Keep out of the way, so as not to inflict my- self on anybody. I doubt whether I shall ever over come it. The fact is Friend Muir I have been so unmercifully snubled through life, on account of my lameness that I feel it [illegible] to my [underlined: manhood] to put up with it. And although lonesomeness is terrific on a sociable dis- position like mine, it is no disgrace for me to retreat be- fore such unjust, and over- whelming odds. Go on, Dear friend, and “May Heaven help you” to describe the wonders of your travels, as only John Muir can. Truly Yours, John Bagnall.
356 Jessie Street San Francisco, Cal. Oct. 20, 1878.
Dear Sir and Friend:
I was so glad to receive your letter, for I often think of you as fairly [underlined: reveling] among the wonders & beauties of nature! How often it occurs to me, that I would like to be [underlined: able] to be with you, even in the most humble capa- city - - For I should be in very Heaven, And feel [underlined: new life], by Nature given! I feel almost as though I could drop the sympathetic tear, for those poor fellows who lay in the grave yards of
White pine, for, although some, if they had made money would have squander- ed it, many no doubt earnestly worked for a “pile”: — “Not for to hide it in a hedge, Nor for a train Attendant; But for the [underlined: glorious privilege] Of being [underlined independent..”] I have noticed that almost death-like stillness, (to which you refer)- in the deserted mining camps of Cal. It seemed as though most of the people had gone to a funeral; the few who remained, looked as though they had already at- tended the funeral of their hopes.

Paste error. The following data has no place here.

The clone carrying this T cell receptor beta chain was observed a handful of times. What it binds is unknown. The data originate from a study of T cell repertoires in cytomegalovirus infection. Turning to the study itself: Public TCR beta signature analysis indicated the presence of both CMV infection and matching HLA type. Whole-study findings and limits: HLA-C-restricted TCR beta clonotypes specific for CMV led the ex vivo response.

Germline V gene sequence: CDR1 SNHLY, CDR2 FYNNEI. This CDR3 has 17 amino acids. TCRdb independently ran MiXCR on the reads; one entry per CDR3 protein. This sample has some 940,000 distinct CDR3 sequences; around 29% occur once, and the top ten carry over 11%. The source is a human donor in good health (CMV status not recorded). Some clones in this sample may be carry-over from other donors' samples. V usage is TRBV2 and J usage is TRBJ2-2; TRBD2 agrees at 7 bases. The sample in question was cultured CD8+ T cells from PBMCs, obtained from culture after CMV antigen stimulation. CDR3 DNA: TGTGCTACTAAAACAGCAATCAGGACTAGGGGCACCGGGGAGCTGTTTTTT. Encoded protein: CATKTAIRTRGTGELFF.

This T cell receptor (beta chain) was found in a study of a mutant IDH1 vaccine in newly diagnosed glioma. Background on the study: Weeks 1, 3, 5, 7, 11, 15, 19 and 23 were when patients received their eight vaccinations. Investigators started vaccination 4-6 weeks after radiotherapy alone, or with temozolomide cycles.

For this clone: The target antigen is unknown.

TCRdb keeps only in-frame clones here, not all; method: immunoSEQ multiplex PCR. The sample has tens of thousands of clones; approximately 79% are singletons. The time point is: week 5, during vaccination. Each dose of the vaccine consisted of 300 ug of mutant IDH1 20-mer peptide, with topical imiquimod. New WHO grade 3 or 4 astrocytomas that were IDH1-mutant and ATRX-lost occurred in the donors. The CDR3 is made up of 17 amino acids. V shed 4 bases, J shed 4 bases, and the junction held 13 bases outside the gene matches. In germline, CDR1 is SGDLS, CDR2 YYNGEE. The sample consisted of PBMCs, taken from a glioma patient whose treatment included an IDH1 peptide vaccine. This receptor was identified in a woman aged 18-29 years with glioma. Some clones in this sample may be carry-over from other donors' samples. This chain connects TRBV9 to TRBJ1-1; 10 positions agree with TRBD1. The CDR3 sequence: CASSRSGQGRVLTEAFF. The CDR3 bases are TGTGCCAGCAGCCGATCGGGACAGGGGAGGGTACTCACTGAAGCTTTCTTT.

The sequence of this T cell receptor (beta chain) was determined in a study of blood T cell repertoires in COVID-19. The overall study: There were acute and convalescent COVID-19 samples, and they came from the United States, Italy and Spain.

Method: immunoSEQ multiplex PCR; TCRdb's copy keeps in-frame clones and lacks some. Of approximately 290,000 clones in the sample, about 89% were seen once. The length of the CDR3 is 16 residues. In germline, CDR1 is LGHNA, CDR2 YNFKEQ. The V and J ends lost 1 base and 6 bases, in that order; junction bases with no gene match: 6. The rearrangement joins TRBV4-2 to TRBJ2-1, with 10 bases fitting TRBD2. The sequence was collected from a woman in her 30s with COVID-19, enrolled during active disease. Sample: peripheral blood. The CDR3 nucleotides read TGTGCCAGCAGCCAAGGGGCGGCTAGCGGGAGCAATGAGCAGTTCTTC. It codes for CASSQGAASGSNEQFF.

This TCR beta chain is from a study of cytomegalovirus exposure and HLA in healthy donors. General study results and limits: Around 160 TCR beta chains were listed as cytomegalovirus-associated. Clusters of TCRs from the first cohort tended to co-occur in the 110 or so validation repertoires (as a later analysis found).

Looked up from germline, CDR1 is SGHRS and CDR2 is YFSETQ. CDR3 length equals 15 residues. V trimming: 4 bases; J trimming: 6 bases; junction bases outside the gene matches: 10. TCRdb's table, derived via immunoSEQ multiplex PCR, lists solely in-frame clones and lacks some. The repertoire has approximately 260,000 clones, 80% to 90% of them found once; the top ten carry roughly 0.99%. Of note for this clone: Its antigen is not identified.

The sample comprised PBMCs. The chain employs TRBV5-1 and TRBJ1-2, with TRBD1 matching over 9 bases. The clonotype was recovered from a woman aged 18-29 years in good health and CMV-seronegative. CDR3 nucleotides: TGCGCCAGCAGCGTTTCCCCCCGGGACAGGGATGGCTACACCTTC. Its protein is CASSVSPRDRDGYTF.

I heard that you, and the company, had indeed been “Thirsty” “Nearly unto death”, and of your almost miraculous escape, pray do not venture too far; — I know you are as brave as a lion, in prosecuting your researches, but what a dreadful cut, it would be to us all, to [underlined: lose] you [underlined: in such a way!] My health is reason- ably good, though last Winter was so severe upon me that I have had the irksome task, of taking care of myself, most of the time since. I cannot, as yet, overcome that depression of Spirits, that desire to
San Francisco, Cal.
1878 Oct 20
Original letter dimensions: 20.5 x 25 cm.
Bagnall, John, "Letter from John Bagnall to John Muir, 1878 Oct 20." (1878). John Muir Correspondence (PDFs). 450.
Reel 03, Image 0938
Online finding aid for the microform version of the John Muir Correspondence http://www.oac.cdlib.org/findaid/ark:/13030/kt0w1031nc
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Environmentalist, naturalist, travel, conservation, national parks, John Muir, Yosemite, California, history, correspondence, letters